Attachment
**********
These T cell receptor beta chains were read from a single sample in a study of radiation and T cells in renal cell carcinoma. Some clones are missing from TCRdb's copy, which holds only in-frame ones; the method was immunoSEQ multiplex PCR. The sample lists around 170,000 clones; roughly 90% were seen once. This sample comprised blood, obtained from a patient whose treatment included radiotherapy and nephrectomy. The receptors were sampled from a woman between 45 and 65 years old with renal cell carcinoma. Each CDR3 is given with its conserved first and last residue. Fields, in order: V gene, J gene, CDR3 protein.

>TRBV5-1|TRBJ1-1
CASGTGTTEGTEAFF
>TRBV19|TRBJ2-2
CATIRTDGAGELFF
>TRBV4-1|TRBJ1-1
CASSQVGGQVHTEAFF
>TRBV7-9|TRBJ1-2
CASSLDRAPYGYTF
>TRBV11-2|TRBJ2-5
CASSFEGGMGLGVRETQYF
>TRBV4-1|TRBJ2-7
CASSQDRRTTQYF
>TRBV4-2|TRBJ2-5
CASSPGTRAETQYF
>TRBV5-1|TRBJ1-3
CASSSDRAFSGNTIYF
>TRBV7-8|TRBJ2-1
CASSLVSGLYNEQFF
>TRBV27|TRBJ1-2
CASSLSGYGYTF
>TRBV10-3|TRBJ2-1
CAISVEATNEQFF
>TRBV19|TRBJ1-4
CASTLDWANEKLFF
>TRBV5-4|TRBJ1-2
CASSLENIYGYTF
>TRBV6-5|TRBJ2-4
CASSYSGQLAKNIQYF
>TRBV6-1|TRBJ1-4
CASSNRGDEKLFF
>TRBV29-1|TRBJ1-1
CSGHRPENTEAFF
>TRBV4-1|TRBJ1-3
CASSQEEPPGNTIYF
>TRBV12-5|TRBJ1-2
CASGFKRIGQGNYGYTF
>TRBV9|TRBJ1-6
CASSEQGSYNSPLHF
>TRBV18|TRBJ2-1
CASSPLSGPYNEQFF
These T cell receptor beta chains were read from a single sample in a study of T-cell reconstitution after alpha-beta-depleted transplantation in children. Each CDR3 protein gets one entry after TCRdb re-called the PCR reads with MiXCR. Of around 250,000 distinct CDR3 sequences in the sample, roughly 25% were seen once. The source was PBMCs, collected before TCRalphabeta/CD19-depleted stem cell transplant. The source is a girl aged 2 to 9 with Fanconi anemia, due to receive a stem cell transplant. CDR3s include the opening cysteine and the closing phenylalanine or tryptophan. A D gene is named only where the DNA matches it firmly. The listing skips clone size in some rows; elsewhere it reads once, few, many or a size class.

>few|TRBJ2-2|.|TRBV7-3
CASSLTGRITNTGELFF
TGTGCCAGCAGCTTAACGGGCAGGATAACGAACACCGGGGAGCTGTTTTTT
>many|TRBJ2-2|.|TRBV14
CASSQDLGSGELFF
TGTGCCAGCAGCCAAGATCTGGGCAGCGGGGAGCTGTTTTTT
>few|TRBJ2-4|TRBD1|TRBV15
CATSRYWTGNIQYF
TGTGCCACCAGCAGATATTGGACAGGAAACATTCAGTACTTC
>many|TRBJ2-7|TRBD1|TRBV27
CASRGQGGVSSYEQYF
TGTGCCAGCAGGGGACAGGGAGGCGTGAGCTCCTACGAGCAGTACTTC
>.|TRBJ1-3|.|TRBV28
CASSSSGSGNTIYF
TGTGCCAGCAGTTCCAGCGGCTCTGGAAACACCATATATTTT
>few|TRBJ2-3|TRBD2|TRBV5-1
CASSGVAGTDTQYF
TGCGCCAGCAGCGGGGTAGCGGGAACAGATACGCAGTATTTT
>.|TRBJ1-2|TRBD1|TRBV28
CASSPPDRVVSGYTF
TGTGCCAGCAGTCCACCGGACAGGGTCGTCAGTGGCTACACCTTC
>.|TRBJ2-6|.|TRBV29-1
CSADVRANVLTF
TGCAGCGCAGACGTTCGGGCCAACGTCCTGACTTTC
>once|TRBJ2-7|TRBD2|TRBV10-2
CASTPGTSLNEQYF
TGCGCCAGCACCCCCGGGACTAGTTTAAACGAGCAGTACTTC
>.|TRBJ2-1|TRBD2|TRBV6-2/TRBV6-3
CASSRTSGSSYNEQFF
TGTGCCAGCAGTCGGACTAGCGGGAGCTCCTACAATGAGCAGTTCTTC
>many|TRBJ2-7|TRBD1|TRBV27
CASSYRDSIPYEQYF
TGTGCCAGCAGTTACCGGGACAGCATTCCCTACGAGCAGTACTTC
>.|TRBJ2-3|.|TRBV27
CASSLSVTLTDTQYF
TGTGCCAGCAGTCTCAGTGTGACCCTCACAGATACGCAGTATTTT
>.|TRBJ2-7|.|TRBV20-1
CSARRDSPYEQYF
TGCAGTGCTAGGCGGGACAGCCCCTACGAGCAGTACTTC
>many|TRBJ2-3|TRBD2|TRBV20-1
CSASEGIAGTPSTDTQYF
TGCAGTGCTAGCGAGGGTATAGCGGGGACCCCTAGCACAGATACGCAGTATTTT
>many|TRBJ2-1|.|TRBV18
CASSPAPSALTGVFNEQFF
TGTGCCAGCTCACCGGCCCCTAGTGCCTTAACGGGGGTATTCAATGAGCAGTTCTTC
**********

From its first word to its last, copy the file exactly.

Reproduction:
These T cell receptor beta chains were read from a single sample in a study of radiation and T cells in renal cell carcinoma. Some clones are missing from TCRdb's copy, which holds only in-frame ones; the method was immunoSEQ multiplex PCR. The sample lists around 170,000 clones; roughly 90% were seen once. This sample comprised blood, obtained from a patient whose treatment included radiotherapy and nephrectomy. The receptors were sampled from a woman between 45 and 65 years old with renal cell carcinoma. Each CDR3 is given with its conserved first and last residue. Fields, in order: V gene, J gene, CDR3 protein.

>TRBV5-1|TRBJ1-1
CASGTGTTEGTEAFF
>TRBV19|TRBJ2-2
CATIRTDGAGELFF
>TRBV4-1|TRBJ1-1
CASSQVGGQVHTEAFF
>TRBV7-9|TRBJ1-2
CASSLDRAPYGYTF
>TRBV11-2|TRBJ2-5
CASSFEGGMGLGVRETQYF
>TRBV4-1|TRBJ2-7
CASSQDRRTTQYF
>TRBV4-2|TRBJ2-5
CASSPGTRAETQYF
>TRBV5-1|TRBJ1-3
CASSSDRAFSGNTIYF
>TRBV7-8|TRBJ2-1
CASSLVSGLYNEQFF
>TRBV27|TRBJ1-2
CASSLSGYGYTF
>TRBV10-3|TRBJ2-1
CAISVEATNEQFF
>TRBV19|TRBJ1-4
CASTLDWANEKLFF
>TRBV5-4|TRBJ1-2
CASSLENIYGYTF
>TRBV6-5|TRBJ2-4
CASSYSGQLAKNIQYF
>TRBV6-1|TRBJ1-4
CASSNRGDEKLFF
>TRBV29-1|TRBJ1-1
CSGHRPENTEAFF
>TRBV4-1|TRBJ1-3
CASSQEEPPGNTIYF
>TRBV12-5|TRBJ1-2
CASGFKRIGQGNYGYTF
>TRBV9|TRBJ1-6
CASSEQGSYNSPLHF
>TRBV18|TRBJ2-1
CASSPLSGPYNEQFF
These T cell receptor beta chains were read from a single sample in a study of T-cell reconstitution after alpha-beta-depleted transplantation in children. Each CDR3 protein gets one entry after TCRdb re-called the PCR reads with MiXCR. Of around 250,000 distinct CDR3 sequences in the sample, roughly 25% were seen once. The source was PBMCs, collected before TCRalphabeta/CD19-depleted stem cell transplant. The source is a girl aged 2 to 9 with Fanconi anemia, due to receive a stem cell transplant. CDR3s include the opening cysteine and the closing phenylalanine or tryptophan. A D gene is named only where the DNA matches it firmly. The listing skips clone size in some rows; elsewhere it reads once, few, many or a size class.

>few|TRBJ2-2|.|TRBV7-3
CASSLTGRITNTGELFF
TGTGCCAGCAGCTTAACGGGCAGGATAACGAACACCGGGGAGCTGTTTTTT
>many|TRBJ2-2|.|TRBV14
CASSQDLGSGELFF
TGTGCCAGCAGCCAAGATCTGGGCAGCGGGGAGCTGTTTTTT
>few|TRBJ2-4|TRBD1|TRBV15
CATSRYWTGNIQYF
TGTGCCACCAGCAGATATTGGACAGGAAACATTCAGTACTTC
>many|TRBJ2-7|TRBD1|TRBV27
CASRGQGGVSSYEQYF
TGTGCCAGCAGGGGACAGGGAGGCGTGAGCTCCTACGAGCAGTACTTC
>.|TRBJ1-3|.|TRBV28
CASSSSGSGNTIYF
TGTGCCAGCAGTTCCAGCGGCTCTGGAAACACCATATATTTT
>few|TRBJ2-3|TRBD2|TRBV5-1
CASSGVAGTDTQYF
TGCGCCAGCAGCGGGGTAGCGGGAACAGATACGCAGTATTTT
>.|TRBJ1-2|TRBD1|TRBV28
CASSPPDRVVSGYTF
TGTGCCAGCAGTCCACCGGACAGGGTCGTCAGTGGCTACACCTTC
>.|TRBJ2-6|.|TRBV29-1
CSADVRANVLTF
TGCAGCGCAGACGTTCGGGCCAACGTCCTGACTTTC
>once|TRBJ2-7|TRBD2|TRBV10-2
CASTPGTSLNEQYF
TGCGCCAGCACCCCCGGGACTAGTTTAAACGAGCAGTACTTC
>.|TRBJ2-1|TRBD2|TRBV6-2/TRBV6-3
CASSRTSGSSYNEQFF
TGTGCCAGCAGTCGGACTAGCGGGAGCTCCTACAATGAGCAGTTCTTC
>many|TRBJ2-7|TRBD1|TRBV27
CASSYRDSIPYEQYF
TGTGCCAGCAGTTACCGGGACAGCATTCCCTACGAGCAGTACTTC
>.|TRBJ2-3|.|TRBV27
CASSLSVTLTDTQYF
TGTGCCAGCAGTCTCAGTGTGACCCTCACAGATACGCAGTATTTT
>.|TRBJ2-7|.|TRBV20-1
CSARRDSPYEQYF
TGCAGTGCTAGGCGGGACAGCCCCTACGAGCAGTACTTC
>many|TRBJ2-3|TRBD2|TRBV20-1
CSASEGIAGTPSTDTQYF
TGCAGTGCTAGCGAGGGTATAGCGGGGACCCCTAGCACAGATACGCAGTATTTT
>many|TRBJ2-1|.|TRBV18
CASSPAPSALTGVFNEQFF
TGTGCCAGCTCACCGGCCCCTAGTGCCTTAACGGGGGTATTCAATGAGCAGTTCTTC